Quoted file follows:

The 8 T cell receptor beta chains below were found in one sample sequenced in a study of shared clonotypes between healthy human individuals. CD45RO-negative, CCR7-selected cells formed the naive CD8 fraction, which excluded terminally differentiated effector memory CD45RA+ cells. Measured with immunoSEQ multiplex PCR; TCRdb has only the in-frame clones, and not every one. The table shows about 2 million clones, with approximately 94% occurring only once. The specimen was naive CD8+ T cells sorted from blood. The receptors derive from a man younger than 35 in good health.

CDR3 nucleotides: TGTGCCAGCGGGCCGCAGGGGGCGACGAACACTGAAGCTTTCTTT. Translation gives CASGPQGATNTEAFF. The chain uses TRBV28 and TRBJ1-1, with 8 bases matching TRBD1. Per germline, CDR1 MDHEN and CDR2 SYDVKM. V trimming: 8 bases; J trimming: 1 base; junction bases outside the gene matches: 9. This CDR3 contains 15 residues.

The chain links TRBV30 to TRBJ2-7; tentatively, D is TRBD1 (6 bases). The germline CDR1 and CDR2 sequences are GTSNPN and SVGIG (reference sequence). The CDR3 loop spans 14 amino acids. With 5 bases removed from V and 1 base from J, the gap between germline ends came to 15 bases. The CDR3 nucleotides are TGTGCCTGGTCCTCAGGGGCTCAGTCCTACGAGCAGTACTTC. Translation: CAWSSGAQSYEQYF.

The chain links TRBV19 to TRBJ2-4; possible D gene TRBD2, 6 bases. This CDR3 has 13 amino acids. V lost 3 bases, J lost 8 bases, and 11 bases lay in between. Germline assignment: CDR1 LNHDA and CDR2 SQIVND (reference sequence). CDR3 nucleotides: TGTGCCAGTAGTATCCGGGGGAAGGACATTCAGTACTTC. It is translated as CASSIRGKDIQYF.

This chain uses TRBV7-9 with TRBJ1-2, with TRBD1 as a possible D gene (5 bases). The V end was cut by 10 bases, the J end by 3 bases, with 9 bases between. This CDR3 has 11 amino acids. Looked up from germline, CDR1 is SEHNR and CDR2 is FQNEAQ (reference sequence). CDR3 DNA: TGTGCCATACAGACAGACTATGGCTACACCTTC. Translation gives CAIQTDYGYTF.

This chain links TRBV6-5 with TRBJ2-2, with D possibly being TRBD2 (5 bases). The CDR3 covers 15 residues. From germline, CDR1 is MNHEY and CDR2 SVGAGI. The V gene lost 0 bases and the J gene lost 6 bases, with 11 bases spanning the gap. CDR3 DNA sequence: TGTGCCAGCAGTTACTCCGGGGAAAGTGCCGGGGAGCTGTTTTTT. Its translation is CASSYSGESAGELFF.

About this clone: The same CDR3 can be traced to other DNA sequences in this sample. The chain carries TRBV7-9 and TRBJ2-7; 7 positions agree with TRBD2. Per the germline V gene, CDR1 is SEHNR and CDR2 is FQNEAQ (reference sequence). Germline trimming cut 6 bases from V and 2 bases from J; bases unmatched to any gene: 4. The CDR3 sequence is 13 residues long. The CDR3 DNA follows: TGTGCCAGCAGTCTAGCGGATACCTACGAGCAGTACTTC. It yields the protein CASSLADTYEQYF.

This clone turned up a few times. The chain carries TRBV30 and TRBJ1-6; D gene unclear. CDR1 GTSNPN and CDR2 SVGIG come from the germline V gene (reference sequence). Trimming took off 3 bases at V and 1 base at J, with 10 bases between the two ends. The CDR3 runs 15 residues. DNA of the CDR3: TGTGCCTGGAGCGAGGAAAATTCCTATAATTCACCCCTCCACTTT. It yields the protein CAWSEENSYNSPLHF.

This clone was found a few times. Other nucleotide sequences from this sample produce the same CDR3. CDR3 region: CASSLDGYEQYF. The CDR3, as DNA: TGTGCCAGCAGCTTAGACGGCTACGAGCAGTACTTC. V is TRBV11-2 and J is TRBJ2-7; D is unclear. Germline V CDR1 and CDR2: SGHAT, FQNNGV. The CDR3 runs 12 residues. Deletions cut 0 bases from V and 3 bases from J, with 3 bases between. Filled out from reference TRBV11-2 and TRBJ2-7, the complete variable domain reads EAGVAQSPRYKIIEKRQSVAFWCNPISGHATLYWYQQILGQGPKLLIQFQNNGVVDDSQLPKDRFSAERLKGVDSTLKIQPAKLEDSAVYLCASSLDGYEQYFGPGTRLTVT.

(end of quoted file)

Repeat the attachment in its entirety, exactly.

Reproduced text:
The 8 T cell receptor beta chains below were found in one sample sequenced in a study of shared clonotypes between healthy human individuals. CD45RO-negative, CCR7-selected cells formed the naive CD8 fraction, which excluded terminally differentiated effector memory CD45RA+ cells. Measured with immunoSEQ multiplex PCR; TCRdb has only the in-frame clones, and not every one. The table shows about 2 million clones, with approximately 94% occurring only once. The specimen was naive CD8+ T cells sorted from blood. The receptors derive from a man younger than 35 in good health.

CDR3 nucleotides: TGTGCCAGCGGGCCGCAGGGGGCGACGAACACTGAAGCTTTCTTT. Translation gives CASGPQGATNTEAFF. The chain uses TRBV28 and TRBJ1-1, with 8 bases matching TRBD1. Per germline, CDR1 MDHEN and CDR2 SYDVKM. V trimming: 8 bases; J trimming: 1 base; junction bases outside the gene matches: 9. This CDR3 contains 15 residues.

The chain links TRBV30 to TRBJ2-7; tentatively, D is TRBD1 (6 bases). The germline CDR1 and CDR2 sequences are GTSNPN and SVGIG (reference sequence). The CDR3 loop spans 14 amino acids. With 5 bases removed from V and 1 base from J, the gap between germline ends came to 15 bases. The CDR3 nucleotides are TGTGCCTGGTCCTCAGGGGCTCAGTCCTACGAGCAGTACTTC. Translation: CAWSSGAQSYEQYF.

The chain links TRBV19 to TRBJ2-4; possible D gene TRBD2, 6 bases. This CDR3 has 13 amino acids. V lost 3 bases, J lost 8 bases, and 11 bases lay in between. Germline assignment: CDR1 LNHDA and CDR2 SQIVND (reference sequence). CDR3 nucleotides: TGTGCCAGTAGTATCCGGGGGAAGGACATTCAGTACTTC. It is translated as CASSIRGKDIQYF.

This chain uses TRBV7-9 with TRBJ1-2, with TRBD1 as a possible D gene (5 bases). The V end was cut by 10 bases, the J end by 3 bases, with 9 bases between. This CDR3 has 11 amino acids. Looked up from germline, CDR1 is SEHNR and CDR2 is FQNEAQ (reference sequence). CDR3 DNA: TGTGCCATACAGACAGACTATGGCTACACCTTC. Translation gives CAIQTDYGYTF.

This chain links TRBV6-5 with TRBJ2-2, with D possibly being TRBD2 (5 bases). The CDR3 covers 15 residues. From germline, CDR1 is MNHEY and CDR2 SVGAGI. The V gene lost 0 bases and the J gene lost 6 bases, with 11 bases spanning the gap. CDR3 DNA sequence: TGTGCCAGCAGTTACTCCGGGGAAAGTGCCGGGGAGCTGTTTTTT. Its translation is CASSYSGESAGELFF.

About this clone: The same CDR3 can be traced to other DNA sequences in this sample. The chain carries TRBV7-9 and TRBJ2-7; 7 positions agree with TRBD2. Per the germline V gene, CDR1 is SEHNR and CDR2 is FQNEAQ (reference sequence). Germline trimming cut 6 bases from V and 2 bases from J; bases unmatched to any gene: 4. The CDR3 sequence is 13 residues long. The CDR3 DNA follows: TGTGCCAGCAGTCTAGCGGATACCTACGAGCAGTACTTC. It yields the protein CASSLADTYEQYF.

This clone turned up a few times. The chain carries TRBV30 and TRBJ1-6; D gene unclear. CDR1 GTSNPN and CDR2 SVGIG come from the germline V gene (reference sequence). Trimming took off 3 bases at V and 1 base at J, with 10 bases between the two ends. The CDR3 runs 15 residues. DNA of the CDR3: TGTGCCTGGAGCGAGGAAAATTCCTATAATTCACCCCTCCACTTT. It yields the protein CAWSEENSYNSPLHF.

This clone was found a few times. Other nucleotide sequences from this sample produce the same CDR3. CDR3 region: CASSLDGYEQYF. The CDR3, as DNA: TGTGCCAGCAGCTTAGACGGCTACGAGCAGTACTTC. V is TRBV11-2 and J is TRBJ2-7; D is unclear. Germline V CDR1 and CDR2: SGHAT, FQNNGV. The CDR3 runs 12 residues. Deletions cut 0 bases from V and 3 bases from J, with 3 bases between. Filled out from reference TRBV11-2 and TRBJ2-7, the complete variable domain reads EAGVAQSPRYKIIEKRQSVAFWCNPISGHATLYWYQQILGQGPKLLIQFQNNGVVDDSQLPKDRFSAERLKGVDSTLKIQPAKLEDSAVYLCASSLDGYEQYFGPGTRLTVT.